This film is what Napoleon Dynamite must dream about as he polishes his glasses and irons his T shirt for the next day. Imagine being quirky, hip, exciting and fresh at one point, then a decade later still being all of those things – instead of the punchline to a million jokes and nothing more than fodder for the lamest and most dated of office jokers.
Imagine that – Gosh.
Bottle Rocket follows two friends (real life brothers) Dignan and Anthony through perhaps a few months of their life.
Dignan is an over-zealous and underequipped wannabe master thief.
Anthony is open, honest and a little innocent (without being naïve), he just wants to please everyone and not cause any trouble.
These two characters can co-exist, but Anthony’s simple goals cannot be met when Dignan is around, as Dignan’s desire to commit pointless crimes takes advantage of Anthony’s need to please, meaning he is constantly doing things he doesn’t want to do.
As we learn early Dignan is patterning his next carefully planned 75 years around teaming up with a gang of master-thieves lead by Mr Henry, who Dignan had the good fortune to work with for a short time while Anthony was in a voluntary mental health clinic. Along with Bob, a guy who just wants to be involved Dignan and Anthony pull an early heist, using unnecessary tactics and pointless and ineffective methods. Thankfully for them their small time crime is somewhat below the radar, though they still go on the lam and hide out until the “coast is clear”, and really this is where the movie gains steam.
While on the run, at least in their minds the team stay in a cheap motel. Bob and Anthony are basically relaxing and Dignan is plotting the next big move, acting like they just successfully pulled a heist on the Louvre instead of taking a couple hundred bucks from a closed bookstore.
Anthony meets a young oddly-pretty maid named Inez, who doesn’t speak English. They hit it off, or at least Anthony thinks so, there is quite a communication issue that Anthony seems content to ignore.
When Bob has some home issues and scarpers in the middle of the night, taking his car and leaving the other two stranded Dignan is furious at the perceived betrayal. When reasoning fails Dignan and Anthony have a falling out and go separate ways.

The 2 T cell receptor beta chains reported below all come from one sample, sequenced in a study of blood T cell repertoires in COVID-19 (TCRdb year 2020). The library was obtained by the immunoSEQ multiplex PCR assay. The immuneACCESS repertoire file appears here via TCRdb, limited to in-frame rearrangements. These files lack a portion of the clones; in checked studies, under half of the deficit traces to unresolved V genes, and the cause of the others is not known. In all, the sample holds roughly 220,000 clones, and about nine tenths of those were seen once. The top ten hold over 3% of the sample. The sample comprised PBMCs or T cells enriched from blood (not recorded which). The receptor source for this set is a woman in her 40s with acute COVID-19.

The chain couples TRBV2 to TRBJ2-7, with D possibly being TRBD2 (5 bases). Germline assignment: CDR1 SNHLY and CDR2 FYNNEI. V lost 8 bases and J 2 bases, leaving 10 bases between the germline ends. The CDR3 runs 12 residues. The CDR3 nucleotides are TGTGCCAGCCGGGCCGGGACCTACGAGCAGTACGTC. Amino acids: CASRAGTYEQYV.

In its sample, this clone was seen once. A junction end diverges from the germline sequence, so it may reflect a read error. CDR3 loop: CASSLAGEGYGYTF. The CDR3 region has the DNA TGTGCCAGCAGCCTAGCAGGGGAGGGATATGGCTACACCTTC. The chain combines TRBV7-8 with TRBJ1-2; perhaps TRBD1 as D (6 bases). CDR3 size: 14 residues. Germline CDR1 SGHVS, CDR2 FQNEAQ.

Of course the gang meets back up, meets Mr Henry at last and has more adventures, or at least one more.
But this is not a heist flick, or a crime flick, and definitely not a drama or thriller – in fact it is really not about much of anything. Like the best and worst of director Wes Anderson Bottle Rocket seems to indulge in just watching the characters as they deal with situations that range from extremely mundane to mildly involving. There are no big explosions in these films, no especially witty dialogue, no Tarantino-esque long stories and speeches and no big getaways or 43 killed in a hail of bullets action sequences.
You either smile and chuckle as you watch the film and let yourself get involved in the story or you will be bored as hell, there isn’t too much middle ground.
Now sometimes this works and others it does not, looking at Mr Anderson’s career:
Bottle Rocket Works.
The Royal Tenenbaums Doesn’t work.
The Life Aquatic… Doesn’t work.
The Darjeeling Limited Works.
Fantastic Mr Fox Works.
To sum up Wes Anderson’s work with one quote I always think of this brief exchange between Anthony and a random girl in Bottle Rocket:
Girl – “You’re complicated aren’t you?”
Anthony – “I try not to be.”
By not complicating matters and allowing the story to just “be” Wes Anderson may never get huge box-office business, but when it “works” as my above table shows, his films are effortlessly charming and worthwhile – and we all know tables don’t lie.
Final Rating – 8 / 10. Wes Anderson may never make a truly great movie, but if he made more like Bottle Rocket that isn’t a bad outcome at all.